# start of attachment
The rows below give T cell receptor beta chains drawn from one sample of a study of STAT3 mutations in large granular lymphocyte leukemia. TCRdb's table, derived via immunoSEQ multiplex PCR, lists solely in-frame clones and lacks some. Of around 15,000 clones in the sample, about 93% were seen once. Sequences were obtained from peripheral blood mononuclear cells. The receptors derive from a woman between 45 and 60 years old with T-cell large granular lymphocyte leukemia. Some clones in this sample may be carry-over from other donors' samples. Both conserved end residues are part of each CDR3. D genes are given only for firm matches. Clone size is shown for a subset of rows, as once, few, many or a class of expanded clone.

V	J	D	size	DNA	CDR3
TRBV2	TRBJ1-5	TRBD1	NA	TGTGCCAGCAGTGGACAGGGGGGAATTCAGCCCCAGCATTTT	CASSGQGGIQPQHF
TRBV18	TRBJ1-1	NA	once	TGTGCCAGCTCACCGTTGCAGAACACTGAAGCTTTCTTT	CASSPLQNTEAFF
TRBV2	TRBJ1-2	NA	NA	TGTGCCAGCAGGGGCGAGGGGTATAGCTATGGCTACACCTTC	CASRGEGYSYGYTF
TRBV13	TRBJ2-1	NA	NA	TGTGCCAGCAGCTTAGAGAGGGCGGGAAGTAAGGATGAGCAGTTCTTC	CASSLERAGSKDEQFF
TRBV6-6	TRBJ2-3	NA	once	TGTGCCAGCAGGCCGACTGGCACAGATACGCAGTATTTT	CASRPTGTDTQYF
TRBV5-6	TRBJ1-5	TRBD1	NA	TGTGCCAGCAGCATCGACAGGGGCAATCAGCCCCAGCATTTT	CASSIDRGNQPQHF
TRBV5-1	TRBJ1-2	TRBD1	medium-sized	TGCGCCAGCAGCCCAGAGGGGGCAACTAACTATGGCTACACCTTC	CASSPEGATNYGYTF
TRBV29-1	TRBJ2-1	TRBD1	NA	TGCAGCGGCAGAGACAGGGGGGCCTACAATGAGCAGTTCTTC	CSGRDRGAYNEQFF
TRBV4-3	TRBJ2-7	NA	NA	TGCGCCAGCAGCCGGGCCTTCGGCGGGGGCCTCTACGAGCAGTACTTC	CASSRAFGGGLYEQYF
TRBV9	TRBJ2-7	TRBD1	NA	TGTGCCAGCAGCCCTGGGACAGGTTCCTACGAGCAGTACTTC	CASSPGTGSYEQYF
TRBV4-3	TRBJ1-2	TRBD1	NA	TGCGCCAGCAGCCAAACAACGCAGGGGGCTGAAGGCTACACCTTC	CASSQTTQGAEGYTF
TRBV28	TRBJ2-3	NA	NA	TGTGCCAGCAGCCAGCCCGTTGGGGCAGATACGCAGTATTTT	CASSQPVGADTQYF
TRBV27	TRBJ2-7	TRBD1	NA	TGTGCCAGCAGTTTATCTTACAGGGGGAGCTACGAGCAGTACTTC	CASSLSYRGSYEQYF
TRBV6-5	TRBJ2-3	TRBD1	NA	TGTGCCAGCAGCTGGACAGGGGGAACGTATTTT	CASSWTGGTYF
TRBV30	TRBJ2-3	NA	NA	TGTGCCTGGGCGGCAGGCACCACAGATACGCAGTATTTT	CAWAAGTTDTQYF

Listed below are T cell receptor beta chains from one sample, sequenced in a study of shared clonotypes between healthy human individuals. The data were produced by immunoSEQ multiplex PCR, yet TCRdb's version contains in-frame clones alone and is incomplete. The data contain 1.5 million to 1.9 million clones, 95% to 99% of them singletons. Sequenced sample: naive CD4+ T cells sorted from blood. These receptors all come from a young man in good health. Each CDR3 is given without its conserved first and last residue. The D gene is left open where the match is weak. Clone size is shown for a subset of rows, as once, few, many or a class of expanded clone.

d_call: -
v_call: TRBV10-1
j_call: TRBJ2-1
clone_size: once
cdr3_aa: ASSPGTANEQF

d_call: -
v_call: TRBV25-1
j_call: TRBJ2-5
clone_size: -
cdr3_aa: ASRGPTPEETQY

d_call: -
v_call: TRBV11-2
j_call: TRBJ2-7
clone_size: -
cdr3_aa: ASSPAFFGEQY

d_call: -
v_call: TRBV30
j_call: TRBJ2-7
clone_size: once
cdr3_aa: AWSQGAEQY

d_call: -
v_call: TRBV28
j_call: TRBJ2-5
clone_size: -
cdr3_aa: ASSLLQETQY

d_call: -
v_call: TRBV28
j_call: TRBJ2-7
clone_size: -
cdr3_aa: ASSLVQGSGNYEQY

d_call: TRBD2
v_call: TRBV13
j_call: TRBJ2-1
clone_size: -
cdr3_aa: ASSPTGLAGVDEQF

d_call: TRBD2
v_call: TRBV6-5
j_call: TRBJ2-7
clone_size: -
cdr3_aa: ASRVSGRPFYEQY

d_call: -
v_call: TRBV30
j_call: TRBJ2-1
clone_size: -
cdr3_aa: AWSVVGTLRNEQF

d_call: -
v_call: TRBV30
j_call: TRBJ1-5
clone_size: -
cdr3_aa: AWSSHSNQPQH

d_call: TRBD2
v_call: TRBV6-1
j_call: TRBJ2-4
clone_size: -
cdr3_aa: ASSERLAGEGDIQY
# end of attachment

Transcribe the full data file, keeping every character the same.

The rows below give T cell receptor beta chains drawn from one sample of a study of STAT3 mutations in large granular lymphocyte leukemia. TCRdb's table, derived via immunoSEQ multiplex PCR, lists solely in-frame clones and lacks some. Of around 15,000 clones in the sample, about 93% were seen once. Sequences were obtained from peripheral blood mononuclear cells. The receptors derive from a woman between 45 and 60 years old with T-cell large granular lymphocyte leukemia. Some clones in this sample may be carry-over from other donors' samples. Both conserved end residues are part of each CDR3. D genes are given only for firm matches. Clone size is shown for a subset of rows, as once, few, many or a class of expanded clone.

V	J	D	size	DNA	CDR3
TRBV2	TRBJ1-5	TRBD1	NA	TGTGCCAGCAGTGGACAGGGGGGAATTCAGCCCCAGCATTTT	CASSGQGGIQPQHF
TRBV18	TRBJ1-1	NA	once	TGTGCCAGCTCACCGTTGCAGAACACTGAAGCTTTCTTT	CASSPLQNTEAFF
TRBV2	TRBJ1-2	NA	NA	TGTGCCAGCAGGGGCGAGGGGTATAGCTATGGCTACACCTTC	CASRGEGYSYGYTF
TRBV13	TRBJ2-1	NA	NA	TGTGCCAGCAGCTTAGAGAGGGCGGGAAGTAAGGATGAGCAGTTCTTC	CASSLERAGSKDEQFF
TRBV6-6	TRBJ2-3	NA	once	TGTGCCAGCAGGCCGACTGGCACAGATACGCAGTATTTT	CASRPTGTDTQYF
TRBV5-6	TRBJ1-5	TRBD1	NA	TGTGCCAGCAGCATCGACAGGGGCAATCAGCCCCAGCATTTT	CASSIDRGNQPQHF
TRBV5-1	TRBJ1-2	TRBD1	medium-sized	TGCGCCAGCAGCCCAGAGGGGGCAACTAACTATGGCTACACCTTC	CASSPEGATNYGYTF
TRBV29-1	TRBJ2-1	TRBD1	NA	TGCAGCGGCAGAGACAGGGGGGCCTACAATGAGCAGTTCTTC	CSGRDRGAYNEQFF
TRBV4-3	TRBJ2-7	NA	NA	TGCGCCAGCAGCCGGGCCTTCGGCGGGGGCCTCTACGAGCAGTACTTC	CASSRAFGGGLYEQYF
TRBV9	TRBJ2-7	TRBD1	NA	TGTGCCAGCAGCCCTGGGACAGGTTCCTACGAGCAGTACTTC	CASSPGTGSYEQYF
TRBV4-3	TRBJ1-2	TRBD1	NA	TGCGCCAGCAGCCAAACAACGCAGGGGGCTGAAGGCTACACCTTC	CASSQTTQGAEGYTF
TRBV28	TRBJ2-3	NA	NA	TGTGCCAGCAGCCAGCCCGTTGGGGCAGATACGCAGTATTTT	CASSQPVGADTQYF
TRBV27	TRBJ2-7	TRBD1	NA	TGTGCCAGCAGTTTATCTTACAGGGGGAGCTACGAGCAGTACTTC	CASSLSYRGSYEQYF
TRBV6-5	TRBJ2-3	TRBD1	NA	TGTGCCAGCAGCTGGACAGGGGGAACGTATTTT	CASSWTGGTYF
TRBV30	TRBJ2-3	NA	NA	TGTGCCTGGGCGGCAGGCACCACAGATACGCAGTATTTT	CAWAAGTTDTQYF

Listed below are T cell receptor beta chains from one sample, sequenced in a study of shared clonotypes between healthy human individuals. The data were produced by immunoSEQ multiplex PCR, yet TCRdb's version contains in-frame clones alone and is incomplete. The data contain 1.5 million to 1.9 million clones, 95% to 99% of them singletons. Sequenced sample: naive CD4+ T cells sorted from blood. These receptors all come from a young man in good health. Each CDR3 is given without its conserved first and last residue. The D gene is left open where the match is weak. Clone size is shown for a subset of rows, as once, few, many or a class of expanded clone.

d_call: -
v_call: TRBV10-1
j_call: TRBJ2-1
clone_size: once
cdr3_aa: ASSPGTANEQF

d_call: -
v_call: TRBV25-1
j_call: TRBJ2-5
clone_size: -
cdr3_aa: ASRGPTPEETQY

d_call: -
v_call: TRBV11-2
j_call: TRBJ2-7
clone_size: -
cdr3_aa: ASSPAFFGEQY

d_call: -
v_call: TRBV30
j_call: TRBJ2-7
clone_size: once
cdr3_aa: AWSQGAEQY

d_call: -
v_call: TRBV28
j_call: TRBJ2-5
clone_size: -
cdr3_aa: ASSLLQETQY

d_call: -
v_call: TRBV28
j_call: TRBJ2-7
clone_size: -
cdr3_aa: ASSLVQGSGNYEQY

d_call: TRBD2
v_call: TRBV13
j_call: TRBJ2-1
clone_size: -
cdr3_aa: ASSPTGLAGVDEQF

d_call: TRBD2
v_call: TRBV6-5
j_call: TRBJ2-7
clone_size: -
cdr3_aa: ASRVSGRPFYEQY

d_call: -
v_call: TRBV30
j_call: TRBJ2-1
clone_size: -
cdr3_aa: AWSVVGTLRNEQF

d_call: -
v_call: TRBV30
j_call: TRBJ1-5
clone_size: -
cdr3_aa: AWSSHSNQPQH

d_call: TRBD2
v_call: TRBV6-1
j_call: TRBJ2-4
clone_size: -
cdr3_aa: ASSERLAGEGDIQY